“It is not an enemy who taunts me—I could bear that. It is not my foes who so arrogantly insult me—I could have hidden from them. Instead, it is you—my equal, my companion and close friend. What good fellowship we once enjoyed as we walked together to the house of God. Let death stalk my enemies; let the grave swallow them alive, for evil makes its home within them.” Psalm 55:12-15
Betrayal by a trusted friend is one of life’s most painful experiences. From David’s broken heart to Judas kiss in the garden, we are saddened to hear any story of duplicity.
Because of his commitment to God, Jeremiah found himself increasingly isolated until even his close friends turned against him (Jeremiah 20:10).
Similarly, David says this of his friend: “my equal, my companion, my familiar friend, with whom I kept pleasant company” (verses 13-14). They had worshiped together in the house of God, but now the friend has joined the enemies. From his enemies he could hide (verse 12), but how can he deal with treachery?
Betrayal by a close friend is devastating. It produces a feeling of worthlessness for having trusted an untrustworthy person. If foments anger and depression. It raises questions about our judgment. Because of the intimate friend’s knowledge of our situation, such betrayal has great potential for further damage.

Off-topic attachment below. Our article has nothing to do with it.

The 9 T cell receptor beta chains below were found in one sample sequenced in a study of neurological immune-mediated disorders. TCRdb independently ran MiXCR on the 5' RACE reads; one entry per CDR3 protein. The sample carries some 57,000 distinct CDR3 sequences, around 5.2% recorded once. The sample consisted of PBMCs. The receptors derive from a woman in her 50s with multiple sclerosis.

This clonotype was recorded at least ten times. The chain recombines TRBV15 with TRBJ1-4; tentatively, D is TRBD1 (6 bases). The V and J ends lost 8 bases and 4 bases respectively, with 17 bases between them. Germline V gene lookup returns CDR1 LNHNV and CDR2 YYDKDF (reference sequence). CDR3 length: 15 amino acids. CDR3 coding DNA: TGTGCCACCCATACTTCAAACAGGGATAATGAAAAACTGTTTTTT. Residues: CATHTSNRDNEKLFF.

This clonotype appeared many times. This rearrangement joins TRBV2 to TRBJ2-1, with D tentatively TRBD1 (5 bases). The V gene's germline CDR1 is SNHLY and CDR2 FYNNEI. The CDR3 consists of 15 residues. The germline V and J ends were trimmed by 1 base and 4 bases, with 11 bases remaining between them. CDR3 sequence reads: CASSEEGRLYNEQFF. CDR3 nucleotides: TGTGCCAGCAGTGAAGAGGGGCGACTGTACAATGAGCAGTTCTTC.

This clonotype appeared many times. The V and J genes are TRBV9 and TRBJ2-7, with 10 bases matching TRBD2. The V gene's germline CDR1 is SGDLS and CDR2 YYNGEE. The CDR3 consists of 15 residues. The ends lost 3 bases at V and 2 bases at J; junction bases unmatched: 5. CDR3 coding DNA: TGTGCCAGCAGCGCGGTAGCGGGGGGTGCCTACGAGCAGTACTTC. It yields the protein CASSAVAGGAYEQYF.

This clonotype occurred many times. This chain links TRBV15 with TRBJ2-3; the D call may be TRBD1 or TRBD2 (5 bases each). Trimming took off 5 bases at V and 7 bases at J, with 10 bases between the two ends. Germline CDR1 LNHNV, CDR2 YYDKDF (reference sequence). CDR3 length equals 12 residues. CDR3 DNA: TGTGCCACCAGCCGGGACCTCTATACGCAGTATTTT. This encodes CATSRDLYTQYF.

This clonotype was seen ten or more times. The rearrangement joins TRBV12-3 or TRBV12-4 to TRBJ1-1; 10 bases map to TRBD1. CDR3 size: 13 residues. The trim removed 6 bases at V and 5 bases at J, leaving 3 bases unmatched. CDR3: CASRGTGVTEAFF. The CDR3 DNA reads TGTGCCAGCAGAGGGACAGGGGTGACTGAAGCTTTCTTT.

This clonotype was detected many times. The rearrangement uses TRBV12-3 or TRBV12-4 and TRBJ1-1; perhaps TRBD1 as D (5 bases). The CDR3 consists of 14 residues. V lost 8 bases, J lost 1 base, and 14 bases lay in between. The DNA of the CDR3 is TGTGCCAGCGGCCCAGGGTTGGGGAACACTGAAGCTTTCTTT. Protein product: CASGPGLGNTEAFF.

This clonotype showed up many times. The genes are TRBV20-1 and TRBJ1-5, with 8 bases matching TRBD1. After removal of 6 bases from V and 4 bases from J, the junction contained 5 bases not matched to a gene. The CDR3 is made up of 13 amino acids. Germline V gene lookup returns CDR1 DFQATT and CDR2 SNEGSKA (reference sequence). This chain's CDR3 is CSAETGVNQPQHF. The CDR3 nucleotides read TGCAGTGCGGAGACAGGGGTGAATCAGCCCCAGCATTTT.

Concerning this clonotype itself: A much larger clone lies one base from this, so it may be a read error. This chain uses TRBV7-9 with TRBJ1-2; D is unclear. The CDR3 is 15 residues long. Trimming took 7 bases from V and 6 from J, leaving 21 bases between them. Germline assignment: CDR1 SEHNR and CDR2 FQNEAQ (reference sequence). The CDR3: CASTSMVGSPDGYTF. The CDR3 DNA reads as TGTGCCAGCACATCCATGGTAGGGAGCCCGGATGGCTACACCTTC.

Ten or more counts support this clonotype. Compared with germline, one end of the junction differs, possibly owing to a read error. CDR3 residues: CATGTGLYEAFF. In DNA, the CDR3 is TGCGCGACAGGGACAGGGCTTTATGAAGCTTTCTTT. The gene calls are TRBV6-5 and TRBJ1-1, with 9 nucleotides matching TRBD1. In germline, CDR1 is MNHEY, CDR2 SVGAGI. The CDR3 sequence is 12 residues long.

The betrayed psalmist turns to God. He curses them to “go down alive to Sheol” (verse 15). Here the thought includes the idea of punishment for the “evil that is in their homes and in their hearts” (verse 15). So also, Jeremiah prayed that his enemies “will not succeed” and that “their eternal dishonor will never be forgotten” (Jeremiah 20:11).
Can we as New Testament followers of Jesus do better? On one hand the bitter and raw emotions must go somewhere. Telling God of our anger as David and Jeremiah did are healthy. On the other hand finding a way in life to move past the betrayal through Christian counseling, forgiveness and abiding in Christ daily are crucial.
It takes both hands to move past betrayal. Jesus gave us two hands at the cross. He won’t waste any time hugging us with those nail scarred hands when we get home. Why? because He hurt over us, cried out in pain from our betrayal. But how quickly He desires to forgive us when we come to Him with ready hearts.
“Father, help me to be honest with you about my deepest feelings of hurt and shame. Help me to cry out honestly in prayer. Lead me to healthy relationships and help me to forgive as I have been forgiven. Amen”